The economic process – like the oscillation of a pendulum, the parabola of a missile, the elliptical motion of a planet – is a concrete process.  Because the economic process is a concrete system of interconnected dynamical flows of goods and payments, the basic terms of Functional Macroeconomic Dynamics are interrelated, interdependent velocities and their changes.  And, again, the process is constituted by a finite propagation unto states of greater “kinetic economic energy” from the invention and investment in new and better capital through to the acceleration of basic, more bounteous production.  The propagation is stated in general terms in the lagged technical accelerator. (CWL 15, 37)

k[fn(t-a) – Bn] = f”n-1(t) –An-1

The finite speed of propagation from level n “down to” level n-1 is indicated by the symbols for earlier (t-a) and later (t) time intervalsThe magnitude of the propagation unto acceleration in the lower circuit n-1 is symbolized by the constant k, which could be replaced by a mathematical function expressing the phenomena of a) saturation and diminishing returns of capital, and b) the competition for funds from increasing repair and maintenance.

In the macroeconomics of the concrete process there is no instantaneous action at a distance. Propagation is at a finite speed.  The horizontal axes in the right columns above represent Galilean time and its passage.

Clerk-Maxwell’s velocity of propagation in empty space of electromagnetic phenomena was the finite speed of light. And Einstein, in his treatment of relative velocities, needed to redefine time as a relativistic fourth variable in a 4-dimensional space-time with the symbol ict.  Functional Macroeconomic Dynamics’ time can be regarded as simple Galilean time.  And expansion takes a lot of it.  In addition, of course, the actual process conducted by unenlightened, self-interested, often feckless households and firms exhibits neither the rigidities nor the speed of electromagnetic and gravitational phenomena.  Though the economic process has invariant, universally-applicable field-theoretic norms of continuity, equilibrium and sectoral intensities for realization of conceived potential, because that actual economic process is operated by mistake-making and macroeconomically ignorant humans, there are possibilities of deviations from the norms of path and speed in the ideal pure phased cycle.  There may be effected excess investment and premature maxima in the surplus productive process, and a failure, or at least too-long delay, in the propagation of the acceleration of the basic process.  These non-normative occurrences can be explained by the mathematics of such as restorative force, variable pressure, ideal frequency and probability distributions, and standard deviations, rather than merely unscientifically described in everyday jargon as “booms” and “slumps”. The economic expansion, despite an exigence for normative realization, does not enjoy the rigidity of, say, ideal waveform motion at the speed of light.  And the actual propagation effected through Galilean space and time by efficient-causal, “forceful” combinations of motivated mind and muscle, skills, methods, materials, machines, warehousing and transport is not instantaneous.  Even a perfectly-executed normative expansion takes time (t-a).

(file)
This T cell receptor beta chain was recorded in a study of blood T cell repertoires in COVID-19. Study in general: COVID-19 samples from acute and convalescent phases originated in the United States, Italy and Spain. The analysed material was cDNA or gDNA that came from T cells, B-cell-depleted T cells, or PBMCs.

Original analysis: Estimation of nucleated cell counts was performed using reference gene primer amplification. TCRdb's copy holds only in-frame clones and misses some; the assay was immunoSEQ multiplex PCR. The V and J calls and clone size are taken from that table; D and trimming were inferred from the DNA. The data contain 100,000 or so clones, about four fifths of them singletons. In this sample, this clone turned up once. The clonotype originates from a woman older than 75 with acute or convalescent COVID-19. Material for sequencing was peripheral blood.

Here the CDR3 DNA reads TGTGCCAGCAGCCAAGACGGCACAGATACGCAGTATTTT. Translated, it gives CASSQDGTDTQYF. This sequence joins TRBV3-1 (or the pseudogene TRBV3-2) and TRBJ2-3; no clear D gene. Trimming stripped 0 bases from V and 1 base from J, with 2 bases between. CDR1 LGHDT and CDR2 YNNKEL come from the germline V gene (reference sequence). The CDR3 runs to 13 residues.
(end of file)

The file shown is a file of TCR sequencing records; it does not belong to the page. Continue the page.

Functional Macroeconomic Dynamics, also called Monetary Field Theory, is a general theory of circuit acceleration.

 … the general theory of circuit acceleration is that it takes place in a constrained and limited way when quantities of money in the circuits are constant, but without let or hindrance (but not necessarily an instantaneous runaway) when quantities of money are variable. Finally, provided (D’-s’I’), (D”-s”I”), G vary only slightly from zero, so that their action is absorbed by stocks of goods at the final markets, they exercise a stimulating effect in favor of positive or negative circuit acceleration; otherwise their action pertains either to superimposed circuits of favorable balances of foreign trade and deficit government spending, or else to the cyclic phenomena of booms and slumps.  (CWL 15, 64-65)